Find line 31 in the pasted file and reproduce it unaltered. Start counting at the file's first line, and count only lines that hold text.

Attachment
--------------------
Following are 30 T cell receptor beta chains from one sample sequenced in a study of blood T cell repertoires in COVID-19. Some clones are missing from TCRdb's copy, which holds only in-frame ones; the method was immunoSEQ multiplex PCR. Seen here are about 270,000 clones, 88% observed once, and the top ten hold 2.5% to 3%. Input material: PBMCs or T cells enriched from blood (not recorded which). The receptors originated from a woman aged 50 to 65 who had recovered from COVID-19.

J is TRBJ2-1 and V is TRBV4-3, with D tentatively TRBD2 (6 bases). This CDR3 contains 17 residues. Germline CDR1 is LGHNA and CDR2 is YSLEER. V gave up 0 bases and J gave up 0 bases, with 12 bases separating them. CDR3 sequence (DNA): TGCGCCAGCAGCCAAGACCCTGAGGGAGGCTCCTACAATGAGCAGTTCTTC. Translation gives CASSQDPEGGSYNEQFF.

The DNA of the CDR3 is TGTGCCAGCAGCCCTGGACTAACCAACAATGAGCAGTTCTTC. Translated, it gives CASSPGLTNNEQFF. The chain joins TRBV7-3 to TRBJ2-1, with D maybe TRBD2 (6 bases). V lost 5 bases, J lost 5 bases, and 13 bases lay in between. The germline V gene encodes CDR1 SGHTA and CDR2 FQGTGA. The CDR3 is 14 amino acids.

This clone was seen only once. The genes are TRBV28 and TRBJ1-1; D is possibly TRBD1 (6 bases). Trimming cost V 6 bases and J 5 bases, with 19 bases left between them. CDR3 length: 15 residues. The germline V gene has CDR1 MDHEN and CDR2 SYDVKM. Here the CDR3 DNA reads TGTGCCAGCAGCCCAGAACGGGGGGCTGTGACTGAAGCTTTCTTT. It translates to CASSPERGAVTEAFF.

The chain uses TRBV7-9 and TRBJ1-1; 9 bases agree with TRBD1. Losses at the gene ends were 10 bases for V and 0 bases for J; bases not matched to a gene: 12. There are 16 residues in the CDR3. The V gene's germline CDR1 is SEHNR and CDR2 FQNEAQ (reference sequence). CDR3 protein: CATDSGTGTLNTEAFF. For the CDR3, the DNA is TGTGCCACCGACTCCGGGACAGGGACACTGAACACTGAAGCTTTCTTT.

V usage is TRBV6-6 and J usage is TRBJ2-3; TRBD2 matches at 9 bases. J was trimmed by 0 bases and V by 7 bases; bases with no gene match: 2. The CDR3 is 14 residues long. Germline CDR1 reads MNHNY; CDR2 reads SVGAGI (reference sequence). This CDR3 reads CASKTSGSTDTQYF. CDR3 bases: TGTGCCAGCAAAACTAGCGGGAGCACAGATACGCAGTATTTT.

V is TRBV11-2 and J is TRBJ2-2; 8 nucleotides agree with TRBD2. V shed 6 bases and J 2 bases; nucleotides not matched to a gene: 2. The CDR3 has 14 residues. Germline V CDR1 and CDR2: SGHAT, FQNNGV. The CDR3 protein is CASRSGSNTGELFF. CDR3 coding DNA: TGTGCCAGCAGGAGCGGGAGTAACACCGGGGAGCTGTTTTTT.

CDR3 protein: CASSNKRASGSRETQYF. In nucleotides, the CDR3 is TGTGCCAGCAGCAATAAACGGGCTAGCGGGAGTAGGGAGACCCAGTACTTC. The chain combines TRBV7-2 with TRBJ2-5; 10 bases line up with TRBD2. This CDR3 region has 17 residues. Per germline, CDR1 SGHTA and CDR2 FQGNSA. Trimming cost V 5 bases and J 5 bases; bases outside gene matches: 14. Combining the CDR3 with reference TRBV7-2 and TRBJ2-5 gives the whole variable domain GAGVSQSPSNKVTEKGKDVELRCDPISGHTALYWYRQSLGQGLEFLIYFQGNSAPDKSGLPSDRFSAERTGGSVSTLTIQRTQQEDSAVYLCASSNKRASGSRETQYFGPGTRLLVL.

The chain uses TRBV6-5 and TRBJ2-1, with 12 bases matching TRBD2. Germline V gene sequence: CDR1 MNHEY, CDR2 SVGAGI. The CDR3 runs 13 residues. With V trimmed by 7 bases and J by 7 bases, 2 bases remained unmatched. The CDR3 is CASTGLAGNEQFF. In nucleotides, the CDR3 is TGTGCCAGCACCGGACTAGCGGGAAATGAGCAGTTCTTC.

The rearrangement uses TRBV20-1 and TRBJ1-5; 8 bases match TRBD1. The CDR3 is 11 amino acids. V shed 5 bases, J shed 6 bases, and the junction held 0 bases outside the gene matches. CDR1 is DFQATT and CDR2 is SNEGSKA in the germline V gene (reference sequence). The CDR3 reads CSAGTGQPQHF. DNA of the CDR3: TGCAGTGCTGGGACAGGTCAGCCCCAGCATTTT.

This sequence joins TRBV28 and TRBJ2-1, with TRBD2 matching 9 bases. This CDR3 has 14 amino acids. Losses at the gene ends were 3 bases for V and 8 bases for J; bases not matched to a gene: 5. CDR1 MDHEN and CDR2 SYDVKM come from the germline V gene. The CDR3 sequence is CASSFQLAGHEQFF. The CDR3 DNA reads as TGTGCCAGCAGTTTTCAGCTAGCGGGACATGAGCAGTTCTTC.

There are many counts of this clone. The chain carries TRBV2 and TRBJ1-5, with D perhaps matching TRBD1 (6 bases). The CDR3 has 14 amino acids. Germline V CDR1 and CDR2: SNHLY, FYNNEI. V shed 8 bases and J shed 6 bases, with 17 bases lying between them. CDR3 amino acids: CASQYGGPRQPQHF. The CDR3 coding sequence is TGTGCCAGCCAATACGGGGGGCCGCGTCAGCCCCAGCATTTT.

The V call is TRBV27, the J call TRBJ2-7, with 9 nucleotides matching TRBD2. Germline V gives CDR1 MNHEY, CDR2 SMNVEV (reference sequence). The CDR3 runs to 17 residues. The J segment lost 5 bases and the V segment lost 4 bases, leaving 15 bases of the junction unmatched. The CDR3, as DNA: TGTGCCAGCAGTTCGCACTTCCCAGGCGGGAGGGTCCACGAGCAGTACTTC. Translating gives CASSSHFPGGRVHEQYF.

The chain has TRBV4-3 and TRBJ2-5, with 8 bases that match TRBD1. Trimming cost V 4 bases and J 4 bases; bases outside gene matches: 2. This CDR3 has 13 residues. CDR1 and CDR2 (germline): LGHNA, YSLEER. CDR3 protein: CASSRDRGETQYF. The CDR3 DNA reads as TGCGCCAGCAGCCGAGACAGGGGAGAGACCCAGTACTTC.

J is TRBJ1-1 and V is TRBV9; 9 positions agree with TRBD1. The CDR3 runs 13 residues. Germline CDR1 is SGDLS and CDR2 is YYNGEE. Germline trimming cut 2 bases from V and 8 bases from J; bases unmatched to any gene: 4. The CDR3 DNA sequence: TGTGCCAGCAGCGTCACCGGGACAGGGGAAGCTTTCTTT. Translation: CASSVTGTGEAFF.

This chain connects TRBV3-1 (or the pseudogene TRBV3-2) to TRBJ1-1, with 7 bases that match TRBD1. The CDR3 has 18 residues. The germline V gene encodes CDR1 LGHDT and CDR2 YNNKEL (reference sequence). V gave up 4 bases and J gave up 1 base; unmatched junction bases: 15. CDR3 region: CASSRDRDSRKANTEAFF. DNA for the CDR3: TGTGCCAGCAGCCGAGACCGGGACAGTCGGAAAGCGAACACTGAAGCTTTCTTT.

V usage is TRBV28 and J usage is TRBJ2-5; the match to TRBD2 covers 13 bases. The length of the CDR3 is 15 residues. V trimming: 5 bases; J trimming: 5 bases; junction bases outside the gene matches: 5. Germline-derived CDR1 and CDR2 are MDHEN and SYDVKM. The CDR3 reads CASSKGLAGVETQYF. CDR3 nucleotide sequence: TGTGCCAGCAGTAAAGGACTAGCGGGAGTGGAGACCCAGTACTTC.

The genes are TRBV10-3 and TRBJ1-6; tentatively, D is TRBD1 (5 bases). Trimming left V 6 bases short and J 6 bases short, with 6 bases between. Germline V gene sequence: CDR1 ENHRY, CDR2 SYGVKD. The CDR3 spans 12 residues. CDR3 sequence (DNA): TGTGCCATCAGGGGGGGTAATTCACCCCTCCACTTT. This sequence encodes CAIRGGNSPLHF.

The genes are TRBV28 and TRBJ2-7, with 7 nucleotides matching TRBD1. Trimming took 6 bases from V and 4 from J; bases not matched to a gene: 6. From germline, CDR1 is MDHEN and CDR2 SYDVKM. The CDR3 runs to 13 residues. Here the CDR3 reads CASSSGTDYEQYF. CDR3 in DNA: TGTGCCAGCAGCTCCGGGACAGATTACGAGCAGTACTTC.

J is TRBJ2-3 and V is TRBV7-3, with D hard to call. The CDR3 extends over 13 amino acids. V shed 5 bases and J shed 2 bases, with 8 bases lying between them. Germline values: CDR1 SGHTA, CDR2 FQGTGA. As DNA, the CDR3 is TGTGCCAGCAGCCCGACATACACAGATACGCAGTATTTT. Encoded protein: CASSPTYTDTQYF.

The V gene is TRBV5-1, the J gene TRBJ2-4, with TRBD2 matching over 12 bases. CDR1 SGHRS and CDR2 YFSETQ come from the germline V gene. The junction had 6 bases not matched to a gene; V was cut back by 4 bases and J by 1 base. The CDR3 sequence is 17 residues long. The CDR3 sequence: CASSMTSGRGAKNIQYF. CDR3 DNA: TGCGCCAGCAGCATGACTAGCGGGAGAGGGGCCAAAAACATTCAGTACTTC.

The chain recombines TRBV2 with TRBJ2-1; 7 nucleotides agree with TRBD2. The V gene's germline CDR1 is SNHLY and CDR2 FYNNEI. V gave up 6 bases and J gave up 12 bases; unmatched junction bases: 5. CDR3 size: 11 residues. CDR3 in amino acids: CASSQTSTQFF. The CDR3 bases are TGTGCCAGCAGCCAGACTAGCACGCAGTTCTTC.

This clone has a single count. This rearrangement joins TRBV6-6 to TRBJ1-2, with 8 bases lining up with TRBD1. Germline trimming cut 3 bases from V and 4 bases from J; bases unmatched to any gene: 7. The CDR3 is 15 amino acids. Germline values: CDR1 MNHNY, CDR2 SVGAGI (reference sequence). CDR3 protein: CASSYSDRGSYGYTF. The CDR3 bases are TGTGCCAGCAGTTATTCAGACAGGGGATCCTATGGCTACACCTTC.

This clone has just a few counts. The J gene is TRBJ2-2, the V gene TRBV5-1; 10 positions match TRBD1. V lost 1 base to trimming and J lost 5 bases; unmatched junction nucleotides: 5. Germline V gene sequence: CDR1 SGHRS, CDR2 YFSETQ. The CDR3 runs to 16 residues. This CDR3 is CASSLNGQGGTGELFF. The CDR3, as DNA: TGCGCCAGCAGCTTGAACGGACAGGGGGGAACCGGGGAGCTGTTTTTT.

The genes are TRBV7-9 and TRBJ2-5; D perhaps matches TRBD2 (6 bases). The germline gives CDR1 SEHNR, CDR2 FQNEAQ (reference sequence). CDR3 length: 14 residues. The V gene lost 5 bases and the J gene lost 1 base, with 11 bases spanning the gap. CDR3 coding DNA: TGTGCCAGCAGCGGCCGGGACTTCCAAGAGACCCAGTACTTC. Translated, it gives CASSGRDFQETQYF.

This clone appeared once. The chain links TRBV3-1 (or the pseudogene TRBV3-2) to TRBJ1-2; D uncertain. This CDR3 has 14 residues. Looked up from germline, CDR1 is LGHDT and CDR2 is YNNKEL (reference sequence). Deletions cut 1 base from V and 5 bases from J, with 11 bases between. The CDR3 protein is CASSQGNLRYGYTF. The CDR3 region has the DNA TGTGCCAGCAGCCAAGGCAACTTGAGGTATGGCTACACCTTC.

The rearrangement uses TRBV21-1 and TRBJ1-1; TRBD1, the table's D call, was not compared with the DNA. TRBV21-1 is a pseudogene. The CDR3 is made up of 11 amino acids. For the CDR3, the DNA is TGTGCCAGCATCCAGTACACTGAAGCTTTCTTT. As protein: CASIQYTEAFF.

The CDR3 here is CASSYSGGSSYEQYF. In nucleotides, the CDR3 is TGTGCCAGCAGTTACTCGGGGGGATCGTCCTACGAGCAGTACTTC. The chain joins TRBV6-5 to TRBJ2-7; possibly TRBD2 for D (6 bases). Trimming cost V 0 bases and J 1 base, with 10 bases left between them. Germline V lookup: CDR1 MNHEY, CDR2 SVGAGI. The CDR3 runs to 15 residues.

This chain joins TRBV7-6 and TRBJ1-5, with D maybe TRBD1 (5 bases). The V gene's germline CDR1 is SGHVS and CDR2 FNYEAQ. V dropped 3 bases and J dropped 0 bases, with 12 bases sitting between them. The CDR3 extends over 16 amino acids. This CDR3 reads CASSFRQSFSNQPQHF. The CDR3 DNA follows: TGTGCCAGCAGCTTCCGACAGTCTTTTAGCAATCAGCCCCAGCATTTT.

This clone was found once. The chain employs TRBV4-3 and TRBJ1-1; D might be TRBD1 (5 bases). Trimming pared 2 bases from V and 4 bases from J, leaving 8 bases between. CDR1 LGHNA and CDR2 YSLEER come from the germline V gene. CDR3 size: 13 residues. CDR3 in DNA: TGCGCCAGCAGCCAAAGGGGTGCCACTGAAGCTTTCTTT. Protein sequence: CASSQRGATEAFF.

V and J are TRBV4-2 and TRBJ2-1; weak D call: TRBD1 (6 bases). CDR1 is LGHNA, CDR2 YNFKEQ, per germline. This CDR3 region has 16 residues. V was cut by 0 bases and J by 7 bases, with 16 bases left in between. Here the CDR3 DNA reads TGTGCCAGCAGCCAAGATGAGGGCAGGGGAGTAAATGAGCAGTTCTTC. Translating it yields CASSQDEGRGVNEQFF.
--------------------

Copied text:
V and J are TRBV4-2 and TRBJ2-1; weak D call: TRBD1 (6 bases). CDR1 is LGHNA, CDR2 YNFKEQ, per germline. This CDR3 region has 16 residues. V was cut by 0 bases and J by 7 bases, with 16 bases left in between. Here the CDR3 DNA reads TGTGCCAGCAGCCAAGATGAGGGCAGGGGAGTAAATGAGCAGTTCTTC. Translating it yields CASSQDEGRGVNEQFF.